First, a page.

- Eugene Isaev
- February 16, 2016
Doing Business in Russia: A Snapshot of Logistics Services
Two recent blog posts have presented an overview of the logistics environment in Russia with more detailed information on the efficiency of transport infrastructure and customs procedures. These mainly relate to the public sector. However, from a business point of view logistics services are mainly provided by companies (logistics service providers – LSPs) or produced in-house. That is why we wanted to present to you, next, some aspects to logistics services in Russia from the performance perspective based on the Logistics Performance Index (LPI), developed by the World Bank. In next week’s blog we will move on from the, albeit important, logistics topics, onto other areas of the Russian business climate.
Ease of arranging competitively priced shipments
What is important to understand is that logistics is a huge business in terms of money and volume, both locally and globally. In 2010, the annual expenditure estimate on logistics services in Europe was 930bn. euro. This figure includes all in-house and outsourced logistics services costs related to transport, storage, transshipment, inventory holding, order picking and processing, as well as planning/management. All LSPs are trying to make a profit but also competition is fierce so most of the time there is opportunity for tendering… When it comes to the ease of arranging competitively priced international shipments, Russia’s scoring compared to other high-income countries is somewhat lower, 2.64. In 2014, the average costs for logistics exporting in Russia (to port or airport) were 1,225 USD, while the corresponding figures for import were 1,732 USD. For instance, in Germany these figures were 675 USD (import) and 892 USD (export).
It is not a straightforward matter to identify one particular reason for this, but some aspects may include the liberation of markets and privatization of LSPs. These took place rather early in Europe and in the US, which have boosted competition and thus lowered prices. In any case, if you are shipping unitized cargo (e.g. parcels and containers) you should be able to find several options to tender out. Due to its geographical location, Russia has some interesting alternatives for shipping by sea between Europe and Asia. For example, several large multinational companies have partnered with freight forwarding firms and railway undertakings in Europe, Russia, and Central Asia to establish regular routes between EU and China through Kazakhstan. Namely the New Silk Road.
Competence and quality of logistics services
As mentioned above, companies may choose to arrange logistics services in-house or outsource these to LSPs. Competence and quality of logistics services covers different service providers like transport operators and customs brokers. Compared to the reference group of high-income non-OECD countries, Russia is behind average but improving its scoring as illustrated in the figure below.
Ability to track and trace consignments
The importance and need of tracking and tracing consignments varies between industries. The higher the value/volume ratio is the more important is the ability of tracking. As it is with logistics competence, cargo tracking and tracing abilities are developing in Russia, and the gap to other countries is narrowing down. As a matter a fact, the scoring of this ability as improved from 2.17 (2007) to 2.85 in just seven years (Figure below). One example of initiatives to improve traceability of cargo is Russian satellite navigation system GLONASS (Global Navigation Satellite System) which provides platform for location-based services from tracking to road tolling.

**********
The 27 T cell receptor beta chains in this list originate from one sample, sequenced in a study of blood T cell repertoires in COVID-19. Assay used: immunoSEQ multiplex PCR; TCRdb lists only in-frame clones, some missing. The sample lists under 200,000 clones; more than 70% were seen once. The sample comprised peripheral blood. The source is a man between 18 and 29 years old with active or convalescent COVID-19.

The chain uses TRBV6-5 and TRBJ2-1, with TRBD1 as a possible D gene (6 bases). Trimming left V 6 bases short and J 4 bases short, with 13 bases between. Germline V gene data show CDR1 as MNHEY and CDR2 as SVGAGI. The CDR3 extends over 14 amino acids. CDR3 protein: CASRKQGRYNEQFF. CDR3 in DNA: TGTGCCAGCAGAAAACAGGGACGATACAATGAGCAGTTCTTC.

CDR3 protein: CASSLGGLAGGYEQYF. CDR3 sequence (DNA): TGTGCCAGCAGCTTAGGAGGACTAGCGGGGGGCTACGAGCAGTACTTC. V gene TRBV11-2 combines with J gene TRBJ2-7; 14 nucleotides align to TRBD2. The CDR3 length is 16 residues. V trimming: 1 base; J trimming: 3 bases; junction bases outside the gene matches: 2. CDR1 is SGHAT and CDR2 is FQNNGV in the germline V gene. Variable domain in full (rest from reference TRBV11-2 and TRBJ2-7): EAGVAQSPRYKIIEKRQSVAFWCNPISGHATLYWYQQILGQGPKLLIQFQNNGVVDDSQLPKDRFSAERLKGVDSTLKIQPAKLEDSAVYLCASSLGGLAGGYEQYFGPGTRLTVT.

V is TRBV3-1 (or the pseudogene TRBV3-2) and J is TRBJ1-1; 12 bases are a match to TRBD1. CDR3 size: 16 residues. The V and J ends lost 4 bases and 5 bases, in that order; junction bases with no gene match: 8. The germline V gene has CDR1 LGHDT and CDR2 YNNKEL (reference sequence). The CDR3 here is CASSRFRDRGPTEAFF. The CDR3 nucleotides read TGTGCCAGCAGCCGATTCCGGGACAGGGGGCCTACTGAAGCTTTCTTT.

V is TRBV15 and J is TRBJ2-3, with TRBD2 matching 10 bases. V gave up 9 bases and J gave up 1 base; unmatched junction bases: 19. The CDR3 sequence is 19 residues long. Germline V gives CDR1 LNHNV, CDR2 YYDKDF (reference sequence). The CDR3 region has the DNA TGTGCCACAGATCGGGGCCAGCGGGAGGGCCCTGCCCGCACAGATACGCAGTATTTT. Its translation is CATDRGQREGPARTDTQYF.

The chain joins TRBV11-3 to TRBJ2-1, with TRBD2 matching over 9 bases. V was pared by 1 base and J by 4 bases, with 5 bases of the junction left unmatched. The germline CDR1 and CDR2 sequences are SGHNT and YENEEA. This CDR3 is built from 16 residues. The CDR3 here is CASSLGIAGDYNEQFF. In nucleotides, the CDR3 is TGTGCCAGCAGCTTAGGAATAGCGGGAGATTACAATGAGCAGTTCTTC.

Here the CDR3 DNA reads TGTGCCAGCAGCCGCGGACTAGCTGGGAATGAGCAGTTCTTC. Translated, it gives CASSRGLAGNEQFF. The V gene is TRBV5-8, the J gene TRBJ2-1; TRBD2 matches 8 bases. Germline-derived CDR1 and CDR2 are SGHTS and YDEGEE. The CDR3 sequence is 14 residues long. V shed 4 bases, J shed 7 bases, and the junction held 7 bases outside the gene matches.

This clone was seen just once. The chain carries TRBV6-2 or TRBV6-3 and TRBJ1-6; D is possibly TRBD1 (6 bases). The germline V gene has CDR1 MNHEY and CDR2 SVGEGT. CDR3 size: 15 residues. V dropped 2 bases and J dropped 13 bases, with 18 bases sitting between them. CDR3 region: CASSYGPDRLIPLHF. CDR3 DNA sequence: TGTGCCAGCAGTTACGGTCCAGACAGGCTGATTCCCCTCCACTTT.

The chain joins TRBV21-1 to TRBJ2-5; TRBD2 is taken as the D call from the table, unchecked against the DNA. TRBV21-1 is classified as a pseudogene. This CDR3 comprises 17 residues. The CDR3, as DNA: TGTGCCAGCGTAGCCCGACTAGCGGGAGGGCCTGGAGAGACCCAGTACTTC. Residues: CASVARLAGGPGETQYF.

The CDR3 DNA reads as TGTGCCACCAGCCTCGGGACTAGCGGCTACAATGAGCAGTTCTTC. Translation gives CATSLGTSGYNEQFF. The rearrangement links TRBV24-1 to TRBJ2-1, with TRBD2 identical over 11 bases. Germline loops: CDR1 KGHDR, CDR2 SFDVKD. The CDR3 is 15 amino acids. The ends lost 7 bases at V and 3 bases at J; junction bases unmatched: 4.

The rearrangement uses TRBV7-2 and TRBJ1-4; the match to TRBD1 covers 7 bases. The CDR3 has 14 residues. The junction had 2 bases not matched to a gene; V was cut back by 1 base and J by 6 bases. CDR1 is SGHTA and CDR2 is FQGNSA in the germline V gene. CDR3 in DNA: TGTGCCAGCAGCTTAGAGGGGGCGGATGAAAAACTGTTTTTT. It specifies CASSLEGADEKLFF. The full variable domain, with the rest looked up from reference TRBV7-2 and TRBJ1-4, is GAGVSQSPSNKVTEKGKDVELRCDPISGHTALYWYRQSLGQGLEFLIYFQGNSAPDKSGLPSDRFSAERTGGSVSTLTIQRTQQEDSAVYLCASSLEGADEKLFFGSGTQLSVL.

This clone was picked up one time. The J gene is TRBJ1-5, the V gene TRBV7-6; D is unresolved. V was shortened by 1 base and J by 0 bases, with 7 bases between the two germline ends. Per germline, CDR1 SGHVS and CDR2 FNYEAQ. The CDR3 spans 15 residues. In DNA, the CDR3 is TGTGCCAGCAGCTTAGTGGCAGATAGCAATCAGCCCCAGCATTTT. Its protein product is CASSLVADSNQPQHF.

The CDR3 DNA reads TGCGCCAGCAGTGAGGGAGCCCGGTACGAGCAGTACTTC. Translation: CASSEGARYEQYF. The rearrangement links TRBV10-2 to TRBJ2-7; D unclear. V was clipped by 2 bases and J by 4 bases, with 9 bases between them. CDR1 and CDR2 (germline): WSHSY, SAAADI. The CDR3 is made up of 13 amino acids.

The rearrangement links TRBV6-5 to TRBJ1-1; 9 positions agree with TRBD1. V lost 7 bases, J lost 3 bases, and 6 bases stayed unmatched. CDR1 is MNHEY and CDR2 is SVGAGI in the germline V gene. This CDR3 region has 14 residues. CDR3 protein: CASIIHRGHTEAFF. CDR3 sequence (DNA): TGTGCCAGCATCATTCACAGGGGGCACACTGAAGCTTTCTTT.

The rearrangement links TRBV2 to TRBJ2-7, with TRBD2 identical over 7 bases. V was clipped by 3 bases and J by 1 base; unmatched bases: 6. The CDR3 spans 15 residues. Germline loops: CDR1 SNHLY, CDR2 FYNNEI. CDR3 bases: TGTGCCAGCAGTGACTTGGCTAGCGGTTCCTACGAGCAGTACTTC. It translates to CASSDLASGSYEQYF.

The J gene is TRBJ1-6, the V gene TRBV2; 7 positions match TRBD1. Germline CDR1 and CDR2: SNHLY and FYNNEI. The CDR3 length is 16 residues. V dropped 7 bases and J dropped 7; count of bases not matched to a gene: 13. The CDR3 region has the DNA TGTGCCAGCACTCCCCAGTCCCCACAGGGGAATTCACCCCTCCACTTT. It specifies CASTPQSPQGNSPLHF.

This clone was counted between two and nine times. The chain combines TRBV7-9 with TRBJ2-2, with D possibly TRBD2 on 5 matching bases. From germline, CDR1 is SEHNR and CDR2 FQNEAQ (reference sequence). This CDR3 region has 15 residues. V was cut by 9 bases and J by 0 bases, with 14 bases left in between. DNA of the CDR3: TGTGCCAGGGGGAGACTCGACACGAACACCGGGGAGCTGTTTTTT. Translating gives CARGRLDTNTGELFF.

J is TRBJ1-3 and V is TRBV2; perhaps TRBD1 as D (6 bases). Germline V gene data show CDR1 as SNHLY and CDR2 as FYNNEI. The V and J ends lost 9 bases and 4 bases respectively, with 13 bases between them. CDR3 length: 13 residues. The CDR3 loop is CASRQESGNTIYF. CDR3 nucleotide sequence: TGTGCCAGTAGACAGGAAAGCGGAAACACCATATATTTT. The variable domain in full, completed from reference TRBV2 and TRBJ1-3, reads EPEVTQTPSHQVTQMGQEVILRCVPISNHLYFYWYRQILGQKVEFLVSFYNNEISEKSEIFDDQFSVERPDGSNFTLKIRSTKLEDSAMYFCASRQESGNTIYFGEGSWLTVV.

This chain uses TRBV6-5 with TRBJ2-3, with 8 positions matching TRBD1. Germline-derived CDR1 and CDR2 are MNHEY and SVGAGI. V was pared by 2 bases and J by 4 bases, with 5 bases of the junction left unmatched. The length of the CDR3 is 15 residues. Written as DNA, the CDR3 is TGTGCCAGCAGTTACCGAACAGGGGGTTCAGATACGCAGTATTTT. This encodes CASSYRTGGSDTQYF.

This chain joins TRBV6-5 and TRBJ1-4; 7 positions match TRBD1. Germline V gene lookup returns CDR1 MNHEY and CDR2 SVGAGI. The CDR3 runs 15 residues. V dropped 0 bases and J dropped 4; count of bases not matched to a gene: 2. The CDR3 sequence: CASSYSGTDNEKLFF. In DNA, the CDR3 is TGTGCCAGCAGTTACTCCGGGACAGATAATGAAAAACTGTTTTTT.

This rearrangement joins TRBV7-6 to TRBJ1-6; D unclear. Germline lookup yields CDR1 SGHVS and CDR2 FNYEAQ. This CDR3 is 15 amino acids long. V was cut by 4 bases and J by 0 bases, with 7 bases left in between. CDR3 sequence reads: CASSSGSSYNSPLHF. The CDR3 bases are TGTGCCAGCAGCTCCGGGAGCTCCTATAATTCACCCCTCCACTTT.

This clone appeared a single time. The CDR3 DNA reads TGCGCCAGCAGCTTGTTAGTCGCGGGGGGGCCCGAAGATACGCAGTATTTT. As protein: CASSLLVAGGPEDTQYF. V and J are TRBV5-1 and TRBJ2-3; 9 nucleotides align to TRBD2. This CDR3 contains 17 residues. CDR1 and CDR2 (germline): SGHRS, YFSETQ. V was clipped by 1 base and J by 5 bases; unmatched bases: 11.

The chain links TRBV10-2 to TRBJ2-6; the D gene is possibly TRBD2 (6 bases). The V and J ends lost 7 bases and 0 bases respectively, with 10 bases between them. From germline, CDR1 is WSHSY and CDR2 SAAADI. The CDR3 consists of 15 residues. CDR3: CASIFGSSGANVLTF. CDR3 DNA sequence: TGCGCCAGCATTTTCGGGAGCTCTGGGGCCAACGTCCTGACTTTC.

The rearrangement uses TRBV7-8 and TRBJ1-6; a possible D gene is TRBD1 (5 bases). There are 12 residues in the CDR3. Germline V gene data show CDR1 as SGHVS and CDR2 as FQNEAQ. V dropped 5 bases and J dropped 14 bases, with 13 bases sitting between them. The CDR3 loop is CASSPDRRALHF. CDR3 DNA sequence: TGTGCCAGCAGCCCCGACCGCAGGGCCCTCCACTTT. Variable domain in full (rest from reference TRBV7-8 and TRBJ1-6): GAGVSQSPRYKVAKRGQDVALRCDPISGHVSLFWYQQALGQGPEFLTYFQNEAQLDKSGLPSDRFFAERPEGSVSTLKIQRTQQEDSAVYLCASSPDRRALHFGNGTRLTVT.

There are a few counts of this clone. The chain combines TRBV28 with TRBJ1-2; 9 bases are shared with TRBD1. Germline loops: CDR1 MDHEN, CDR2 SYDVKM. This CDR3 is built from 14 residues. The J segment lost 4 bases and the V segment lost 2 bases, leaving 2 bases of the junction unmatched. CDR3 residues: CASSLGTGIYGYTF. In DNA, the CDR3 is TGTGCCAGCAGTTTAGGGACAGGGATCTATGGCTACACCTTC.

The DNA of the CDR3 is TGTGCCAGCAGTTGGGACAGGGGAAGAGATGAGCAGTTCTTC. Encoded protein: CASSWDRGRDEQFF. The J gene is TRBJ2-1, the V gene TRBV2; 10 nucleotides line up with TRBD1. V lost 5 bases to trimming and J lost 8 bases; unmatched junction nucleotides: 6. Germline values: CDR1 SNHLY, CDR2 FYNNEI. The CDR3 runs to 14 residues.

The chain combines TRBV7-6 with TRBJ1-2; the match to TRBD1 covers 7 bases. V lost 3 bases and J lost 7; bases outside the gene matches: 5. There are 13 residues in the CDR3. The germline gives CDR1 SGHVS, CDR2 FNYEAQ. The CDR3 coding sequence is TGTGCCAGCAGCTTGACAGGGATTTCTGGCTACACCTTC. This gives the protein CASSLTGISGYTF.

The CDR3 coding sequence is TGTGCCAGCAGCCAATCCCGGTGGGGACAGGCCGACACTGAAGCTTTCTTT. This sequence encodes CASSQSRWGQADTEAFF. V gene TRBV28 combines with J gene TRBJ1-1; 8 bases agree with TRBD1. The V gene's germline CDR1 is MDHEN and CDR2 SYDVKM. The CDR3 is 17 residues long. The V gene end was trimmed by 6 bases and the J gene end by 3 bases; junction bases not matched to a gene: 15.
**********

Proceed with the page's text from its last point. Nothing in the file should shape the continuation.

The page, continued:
Full data http://lpi.worldbank.org/
Timeliness of shipments
Together with other aspects, the timeliness of shipments defines the quality of logistics services. This is measured by the frequency with which shipments reach consignees within scheduled or expected delivery times. This category gives Russia the highest scoring out of all LPI subareas, 3.14. The export statistics shows that the average distance to port or airport was 286 kilometers and the lead-time was two days. These figures are surprisingly small considering the distances in the country. Considering the land supply chain, the average distance was considerably greater, 3,500 kilometers, and average lead-time was 11 days. These figures should be taken neither negative nor positive, but rather as an indication of the local logistics environment.
Last three blog entries have discussed Russia’s logistics environment from several perspectives. As the indicators have showed it, several steps have been taken forward; however, there is still room for improvement. For companies that operating in Russia, these are things worth keeping in mind when designing and building a supply chain. One can find both local LSP as well as global express couriers providing their services in Russia. At the same time, it is equally important to cope with regulations, especially when it comes to import or export.
As usual in business, another key to successful logistics performance is collaborating with the right companies. Awara is ready to serve you with our local expertise and networks – also when it comes to building a successful supply chain.